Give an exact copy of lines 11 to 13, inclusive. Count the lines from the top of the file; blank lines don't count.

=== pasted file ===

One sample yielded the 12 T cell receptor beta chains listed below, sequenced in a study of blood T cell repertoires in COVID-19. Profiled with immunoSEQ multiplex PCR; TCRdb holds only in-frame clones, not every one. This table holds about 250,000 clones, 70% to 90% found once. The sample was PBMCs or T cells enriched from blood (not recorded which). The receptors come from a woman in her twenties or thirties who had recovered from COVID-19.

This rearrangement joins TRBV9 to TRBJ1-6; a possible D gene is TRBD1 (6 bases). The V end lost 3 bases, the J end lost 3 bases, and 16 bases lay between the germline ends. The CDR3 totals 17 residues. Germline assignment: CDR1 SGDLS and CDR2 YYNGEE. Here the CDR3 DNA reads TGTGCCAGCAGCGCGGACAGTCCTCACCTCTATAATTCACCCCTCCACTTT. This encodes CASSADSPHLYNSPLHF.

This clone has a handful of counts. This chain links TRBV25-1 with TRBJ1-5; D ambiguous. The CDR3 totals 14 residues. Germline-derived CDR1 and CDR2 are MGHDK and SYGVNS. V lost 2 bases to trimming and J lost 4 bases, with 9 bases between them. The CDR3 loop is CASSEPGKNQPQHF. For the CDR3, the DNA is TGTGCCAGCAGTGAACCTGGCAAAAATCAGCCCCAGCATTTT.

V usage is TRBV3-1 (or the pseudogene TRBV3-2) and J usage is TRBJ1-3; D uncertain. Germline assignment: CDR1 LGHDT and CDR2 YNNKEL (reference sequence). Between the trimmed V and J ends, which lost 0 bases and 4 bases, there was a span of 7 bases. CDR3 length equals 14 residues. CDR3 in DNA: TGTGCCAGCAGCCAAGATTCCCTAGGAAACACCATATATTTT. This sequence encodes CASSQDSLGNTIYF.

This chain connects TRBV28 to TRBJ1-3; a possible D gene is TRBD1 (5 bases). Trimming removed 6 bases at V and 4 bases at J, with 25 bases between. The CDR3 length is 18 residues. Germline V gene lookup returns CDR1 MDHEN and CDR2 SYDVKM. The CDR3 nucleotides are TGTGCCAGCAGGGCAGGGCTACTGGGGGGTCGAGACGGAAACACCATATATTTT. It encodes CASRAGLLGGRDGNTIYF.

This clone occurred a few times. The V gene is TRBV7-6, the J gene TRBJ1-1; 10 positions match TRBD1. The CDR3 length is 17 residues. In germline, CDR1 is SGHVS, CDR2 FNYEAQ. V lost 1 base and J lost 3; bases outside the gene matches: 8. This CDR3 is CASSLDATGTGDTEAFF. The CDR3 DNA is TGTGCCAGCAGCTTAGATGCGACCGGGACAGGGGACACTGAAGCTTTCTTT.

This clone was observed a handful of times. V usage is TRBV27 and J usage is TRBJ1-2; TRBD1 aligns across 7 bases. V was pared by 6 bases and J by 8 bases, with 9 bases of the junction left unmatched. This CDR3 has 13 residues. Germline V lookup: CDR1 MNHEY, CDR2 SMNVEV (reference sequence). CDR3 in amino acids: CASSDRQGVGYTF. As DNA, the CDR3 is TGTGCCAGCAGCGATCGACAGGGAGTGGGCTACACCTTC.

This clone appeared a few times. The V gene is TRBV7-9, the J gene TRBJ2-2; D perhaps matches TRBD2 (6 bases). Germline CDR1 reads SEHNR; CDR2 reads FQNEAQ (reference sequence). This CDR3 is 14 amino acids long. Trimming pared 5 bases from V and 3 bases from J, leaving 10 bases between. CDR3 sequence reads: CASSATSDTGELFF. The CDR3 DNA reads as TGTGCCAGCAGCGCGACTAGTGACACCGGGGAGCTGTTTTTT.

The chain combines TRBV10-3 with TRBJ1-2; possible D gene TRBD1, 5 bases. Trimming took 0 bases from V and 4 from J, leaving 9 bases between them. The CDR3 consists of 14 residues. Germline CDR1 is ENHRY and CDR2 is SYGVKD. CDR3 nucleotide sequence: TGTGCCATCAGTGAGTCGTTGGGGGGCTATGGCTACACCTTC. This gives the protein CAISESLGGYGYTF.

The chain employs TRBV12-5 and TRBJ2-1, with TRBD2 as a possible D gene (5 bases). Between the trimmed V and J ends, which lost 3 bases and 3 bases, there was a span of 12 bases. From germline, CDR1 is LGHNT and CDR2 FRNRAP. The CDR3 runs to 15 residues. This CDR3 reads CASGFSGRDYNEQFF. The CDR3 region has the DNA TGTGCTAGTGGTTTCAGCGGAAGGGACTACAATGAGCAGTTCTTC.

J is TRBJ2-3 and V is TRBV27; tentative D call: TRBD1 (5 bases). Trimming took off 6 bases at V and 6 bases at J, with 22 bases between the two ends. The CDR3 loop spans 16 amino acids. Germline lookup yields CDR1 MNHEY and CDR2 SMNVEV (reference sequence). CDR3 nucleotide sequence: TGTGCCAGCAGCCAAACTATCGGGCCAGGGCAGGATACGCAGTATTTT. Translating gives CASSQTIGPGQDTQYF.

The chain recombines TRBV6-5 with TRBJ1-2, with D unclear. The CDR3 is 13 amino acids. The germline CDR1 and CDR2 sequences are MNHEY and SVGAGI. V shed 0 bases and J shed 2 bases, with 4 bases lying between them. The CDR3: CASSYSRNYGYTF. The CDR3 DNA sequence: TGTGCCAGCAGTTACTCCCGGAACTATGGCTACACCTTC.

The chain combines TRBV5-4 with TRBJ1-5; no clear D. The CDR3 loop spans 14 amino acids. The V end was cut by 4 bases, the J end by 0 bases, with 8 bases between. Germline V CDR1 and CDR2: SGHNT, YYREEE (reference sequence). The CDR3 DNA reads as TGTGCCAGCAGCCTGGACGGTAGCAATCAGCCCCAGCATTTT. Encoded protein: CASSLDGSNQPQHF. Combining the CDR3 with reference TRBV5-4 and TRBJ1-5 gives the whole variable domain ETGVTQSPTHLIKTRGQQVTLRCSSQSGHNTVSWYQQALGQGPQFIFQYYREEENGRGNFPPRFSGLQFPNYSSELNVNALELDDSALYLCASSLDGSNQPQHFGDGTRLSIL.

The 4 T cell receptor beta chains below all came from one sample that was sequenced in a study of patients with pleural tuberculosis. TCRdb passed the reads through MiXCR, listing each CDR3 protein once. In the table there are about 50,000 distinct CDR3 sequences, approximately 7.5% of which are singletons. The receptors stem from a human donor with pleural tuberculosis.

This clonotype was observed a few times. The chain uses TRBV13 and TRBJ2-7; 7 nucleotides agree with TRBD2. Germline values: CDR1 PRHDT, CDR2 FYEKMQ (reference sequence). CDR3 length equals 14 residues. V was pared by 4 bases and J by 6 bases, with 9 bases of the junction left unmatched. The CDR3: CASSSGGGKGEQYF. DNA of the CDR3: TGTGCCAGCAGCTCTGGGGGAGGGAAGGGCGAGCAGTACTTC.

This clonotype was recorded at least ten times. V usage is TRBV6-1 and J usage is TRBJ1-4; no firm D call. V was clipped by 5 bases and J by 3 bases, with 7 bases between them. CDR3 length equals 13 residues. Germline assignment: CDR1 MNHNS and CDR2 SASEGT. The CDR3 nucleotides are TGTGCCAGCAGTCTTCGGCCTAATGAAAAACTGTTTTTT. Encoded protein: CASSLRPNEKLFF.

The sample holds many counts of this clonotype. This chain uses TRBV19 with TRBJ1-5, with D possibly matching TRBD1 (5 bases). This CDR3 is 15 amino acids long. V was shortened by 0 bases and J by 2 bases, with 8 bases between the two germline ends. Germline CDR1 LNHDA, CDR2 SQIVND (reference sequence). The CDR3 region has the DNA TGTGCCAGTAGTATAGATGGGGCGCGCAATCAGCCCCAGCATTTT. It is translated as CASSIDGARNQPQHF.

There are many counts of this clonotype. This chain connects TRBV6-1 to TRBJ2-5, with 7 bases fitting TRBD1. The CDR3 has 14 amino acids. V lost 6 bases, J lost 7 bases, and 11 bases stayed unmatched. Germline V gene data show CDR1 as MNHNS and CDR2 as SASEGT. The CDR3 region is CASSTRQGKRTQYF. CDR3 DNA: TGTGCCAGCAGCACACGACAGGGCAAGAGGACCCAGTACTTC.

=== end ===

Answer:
J is TRBJ2-3 and V is TRBV27; tentative D call: TRBD1 (5 bases). Trimming took off 6 bases at V and 6 bases at J, with 22 bases between the two ends. The CDR3 loop spans 16 amino acids. Germline lookup yields CDR1 MNHEY and CDR2 SMNVEV (reference sequence). CDR3 nucleotide sequence: TGTGCCAGCAGCCAAACTATCGGGCCAGGGCAGGATACGCAGTATTTT. Translating gives CASSQTIGPGQDTQYF.

The chain recombines TRBV6-5 with TRBJ1-2, with D unclear. The CDR3 is 13 amino acids. The germline CDR1 and CDR2 sequences are MNHEY and SVGAGI. V shed 0 bases and J shed 2 bases, with 4 bases lying between them. The CDR3: CASSYSRNYGYTF. The CDR3 DNA sequence: TGTGCCAGCAGTTACTCCCGGAACTATGGCTACACCTTC.

The chain combines TRBV5-4 with TRBJ1-5; no clear D. The CDR3 loop spans 14 amino acids. The V end was cut by 4 bases, the J end by 0 bases, with 8 bases between. Germline V CDR1 and CDR2: SGHNT, YYREEE (reference sequence). The CDR3 DNA reads as TGTGCCAGCAGCCTGGACGGTAGCAATCAGCCCCAGCATTTT. Encoded protein: CASSLDGSNQPQHF. Combining the CDR3 with reference TRBV5-4 and TRBJ1-5 gives the whole variable domain ETGVTQSPTHLIKTRGQQVTLRCSSQSGHNTVSWYQQALGQGPQFIFQYYREEENGRGNFPPRFSGLQFPNYSSELNVNALELDDSALYLCASSLDGSNQPQHFGDGTRLSIL.